It’s Not the Top

When technology changes, language doesn’t always keep up. I’ve written in this regard about “tape” and “film.”

A similar term losing its original definition is “set-top box,” referring to a video tuner. Originally TV sets consisted of a number of components in a single cabinet: screen, tuner, speaker, etc. Commonly sold consumer television sets usually still incorporate (bad) speakers and tuners, but most of the time the tuner actually feeding the set the signal from a satellite cable or Internet service provider is housed in a separate unit. In typical home-theater setups, the speakers being used are also separate from the screen, or monitor.

“Set-top boxes” now enclose all manner of audio/video technology. One article on on Lifehacker titled “How to Find the Best TV Set Top Box and Ditch Cable Once and For All” includes the following devices: Apple TV, Google TV, Roku, Boxee Box, and WD TV Live. There are many others. Such boxes now often accommodate a digital video recorder (DVR), and DVRs like TIVOs are often referred to as “set-top boxes” as well.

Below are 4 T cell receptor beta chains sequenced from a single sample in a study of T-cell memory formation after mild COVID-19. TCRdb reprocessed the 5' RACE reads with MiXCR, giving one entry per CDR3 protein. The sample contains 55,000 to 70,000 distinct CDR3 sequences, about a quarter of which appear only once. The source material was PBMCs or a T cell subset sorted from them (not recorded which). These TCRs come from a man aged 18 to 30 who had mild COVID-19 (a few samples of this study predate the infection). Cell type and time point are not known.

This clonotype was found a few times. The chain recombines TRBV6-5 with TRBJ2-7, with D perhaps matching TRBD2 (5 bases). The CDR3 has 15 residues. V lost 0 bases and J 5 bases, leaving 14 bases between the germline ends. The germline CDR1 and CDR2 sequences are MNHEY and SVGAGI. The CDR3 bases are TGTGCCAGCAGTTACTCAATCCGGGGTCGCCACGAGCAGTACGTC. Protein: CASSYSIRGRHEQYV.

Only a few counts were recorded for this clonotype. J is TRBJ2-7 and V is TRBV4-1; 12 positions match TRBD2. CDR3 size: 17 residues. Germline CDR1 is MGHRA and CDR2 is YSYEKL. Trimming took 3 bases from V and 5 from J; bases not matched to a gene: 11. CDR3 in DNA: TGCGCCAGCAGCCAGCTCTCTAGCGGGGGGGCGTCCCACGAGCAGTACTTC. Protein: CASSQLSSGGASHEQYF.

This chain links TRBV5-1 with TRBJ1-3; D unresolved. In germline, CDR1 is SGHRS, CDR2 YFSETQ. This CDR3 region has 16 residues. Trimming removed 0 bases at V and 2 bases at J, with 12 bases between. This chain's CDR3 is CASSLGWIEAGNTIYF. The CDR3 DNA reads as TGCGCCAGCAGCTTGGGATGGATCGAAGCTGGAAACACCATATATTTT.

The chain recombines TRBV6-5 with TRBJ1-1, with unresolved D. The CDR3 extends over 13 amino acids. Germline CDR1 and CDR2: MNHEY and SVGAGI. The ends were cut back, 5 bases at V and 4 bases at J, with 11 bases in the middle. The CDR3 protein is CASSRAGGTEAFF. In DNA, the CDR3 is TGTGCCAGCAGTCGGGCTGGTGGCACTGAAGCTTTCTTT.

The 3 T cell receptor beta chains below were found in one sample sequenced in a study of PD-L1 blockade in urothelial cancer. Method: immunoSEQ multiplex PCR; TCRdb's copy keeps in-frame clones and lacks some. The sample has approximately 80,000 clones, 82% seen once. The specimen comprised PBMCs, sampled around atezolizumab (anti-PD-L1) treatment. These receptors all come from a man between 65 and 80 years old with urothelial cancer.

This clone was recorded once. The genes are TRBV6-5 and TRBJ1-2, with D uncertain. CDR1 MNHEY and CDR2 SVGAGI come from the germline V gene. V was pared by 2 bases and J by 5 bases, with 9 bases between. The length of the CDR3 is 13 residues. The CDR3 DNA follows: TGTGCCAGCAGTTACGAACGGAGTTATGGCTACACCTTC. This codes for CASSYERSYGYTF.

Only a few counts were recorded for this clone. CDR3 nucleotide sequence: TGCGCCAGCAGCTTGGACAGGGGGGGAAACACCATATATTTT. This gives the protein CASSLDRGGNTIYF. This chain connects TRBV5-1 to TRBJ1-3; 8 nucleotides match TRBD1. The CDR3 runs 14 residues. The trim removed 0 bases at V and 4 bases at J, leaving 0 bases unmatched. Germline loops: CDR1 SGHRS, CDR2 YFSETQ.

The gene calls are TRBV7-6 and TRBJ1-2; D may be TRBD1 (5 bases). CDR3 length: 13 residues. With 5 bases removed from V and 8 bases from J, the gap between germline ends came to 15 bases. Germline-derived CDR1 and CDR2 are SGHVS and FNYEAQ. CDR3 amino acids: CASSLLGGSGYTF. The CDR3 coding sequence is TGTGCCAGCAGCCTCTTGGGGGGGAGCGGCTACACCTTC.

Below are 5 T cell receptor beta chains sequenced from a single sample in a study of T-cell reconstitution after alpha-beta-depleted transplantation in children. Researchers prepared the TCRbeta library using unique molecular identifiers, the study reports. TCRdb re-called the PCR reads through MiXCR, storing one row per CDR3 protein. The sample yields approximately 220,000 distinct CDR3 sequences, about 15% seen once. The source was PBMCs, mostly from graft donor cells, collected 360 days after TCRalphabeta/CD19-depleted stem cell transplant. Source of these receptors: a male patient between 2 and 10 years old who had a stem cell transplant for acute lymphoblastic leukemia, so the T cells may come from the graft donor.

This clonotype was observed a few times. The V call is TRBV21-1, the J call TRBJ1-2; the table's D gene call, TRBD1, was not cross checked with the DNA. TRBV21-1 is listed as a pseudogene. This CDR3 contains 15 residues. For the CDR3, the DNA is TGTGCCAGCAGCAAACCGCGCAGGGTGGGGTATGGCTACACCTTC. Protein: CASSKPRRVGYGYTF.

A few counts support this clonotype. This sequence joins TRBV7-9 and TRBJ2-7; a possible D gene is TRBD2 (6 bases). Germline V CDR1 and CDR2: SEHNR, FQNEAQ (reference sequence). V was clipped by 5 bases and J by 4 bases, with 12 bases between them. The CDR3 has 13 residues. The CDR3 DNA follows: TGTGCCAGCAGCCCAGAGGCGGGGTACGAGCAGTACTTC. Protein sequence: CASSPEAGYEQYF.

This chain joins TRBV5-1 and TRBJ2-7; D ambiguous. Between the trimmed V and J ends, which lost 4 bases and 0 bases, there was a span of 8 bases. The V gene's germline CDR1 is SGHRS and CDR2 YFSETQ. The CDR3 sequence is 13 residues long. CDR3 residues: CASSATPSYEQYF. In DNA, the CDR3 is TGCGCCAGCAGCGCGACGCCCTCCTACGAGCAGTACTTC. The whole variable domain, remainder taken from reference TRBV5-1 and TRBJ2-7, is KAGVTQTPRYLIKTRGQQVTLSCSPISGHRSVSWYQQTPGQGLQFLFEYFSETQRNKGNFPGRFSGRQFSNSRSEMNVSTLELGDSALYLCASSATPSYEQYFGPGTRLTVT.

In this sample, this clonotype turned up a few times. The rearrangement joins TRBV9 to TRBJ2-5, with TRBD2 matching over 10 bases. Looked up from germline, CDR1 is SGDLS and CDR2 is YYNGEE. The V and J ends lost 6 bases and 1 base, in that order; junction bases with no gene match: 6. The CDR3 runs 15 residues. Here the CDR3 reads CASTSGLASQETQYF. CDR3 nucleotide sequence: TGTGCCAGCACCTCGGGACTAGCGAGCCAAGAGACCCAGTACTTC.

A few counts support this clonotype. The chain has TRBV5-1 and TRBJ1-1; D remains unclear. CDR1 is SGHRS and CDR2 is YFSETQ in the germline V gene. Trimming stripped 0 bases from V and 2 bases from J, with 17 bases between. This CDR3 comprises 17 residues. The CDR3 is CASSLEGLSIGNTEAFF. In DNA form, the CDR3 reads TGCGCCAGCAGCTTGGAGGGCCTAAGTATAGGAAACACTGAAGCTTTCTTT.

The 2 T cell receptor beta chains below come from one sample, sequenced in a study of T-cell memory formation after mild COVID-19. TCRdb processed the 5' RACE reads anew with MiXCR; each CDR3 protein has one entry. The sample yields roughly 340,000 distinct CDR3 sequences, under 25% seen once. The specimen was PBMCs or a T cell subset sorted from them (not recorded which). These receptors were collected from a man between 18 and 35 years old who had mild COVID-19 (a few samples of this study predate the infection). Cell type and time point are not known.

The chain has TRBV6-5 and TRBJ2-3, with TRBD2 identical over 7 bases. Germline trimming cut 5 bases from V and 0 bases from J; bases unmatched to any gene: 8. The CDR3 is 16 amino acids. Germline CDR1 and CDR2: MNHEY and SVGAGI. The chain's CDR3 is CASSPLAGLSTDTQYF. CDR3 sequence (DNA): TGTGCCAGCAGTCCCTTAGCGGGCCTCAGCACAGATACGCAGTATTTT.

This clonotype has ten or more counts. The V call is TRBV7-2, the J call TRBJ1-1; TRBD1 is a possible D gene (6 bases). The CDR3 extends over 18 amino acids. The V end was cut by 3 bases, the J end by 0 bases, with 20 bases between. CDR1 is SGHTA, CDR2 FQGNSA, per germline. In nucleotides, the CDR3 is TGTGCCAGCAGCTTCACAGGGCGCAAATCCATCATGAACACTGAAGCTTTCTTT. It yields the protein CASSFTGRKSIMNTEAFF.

When TVs were still big and bulky such a box sat on top of the set; but now that screens are much thinner, they won’t accommodate a box balanced on top of them. Most people place the “set-top box” somewhere beneath the screen. Mine is in a rack several yards from the screen.

But the term “set-top box” (often unhyphenated) is still used more or less universally no matter where the device sits.

Some have promoted the alternative term “digibox”; but although it’s been used here and there as a branded name for a particular device, it hasn’t caught on generically and is not likely to. It doesn’t immediately suggest video, and all kinds of non-TV computer devices could justifiably be called “digiboxes.”

For the time being we’re stuck with “set-top box,” so I won’t be writing it up as an error.

The title of this post is a loose allusion to the Cole Porter classic “You’re the Top.” Check out my cool illustrated version of the song on YouTube.

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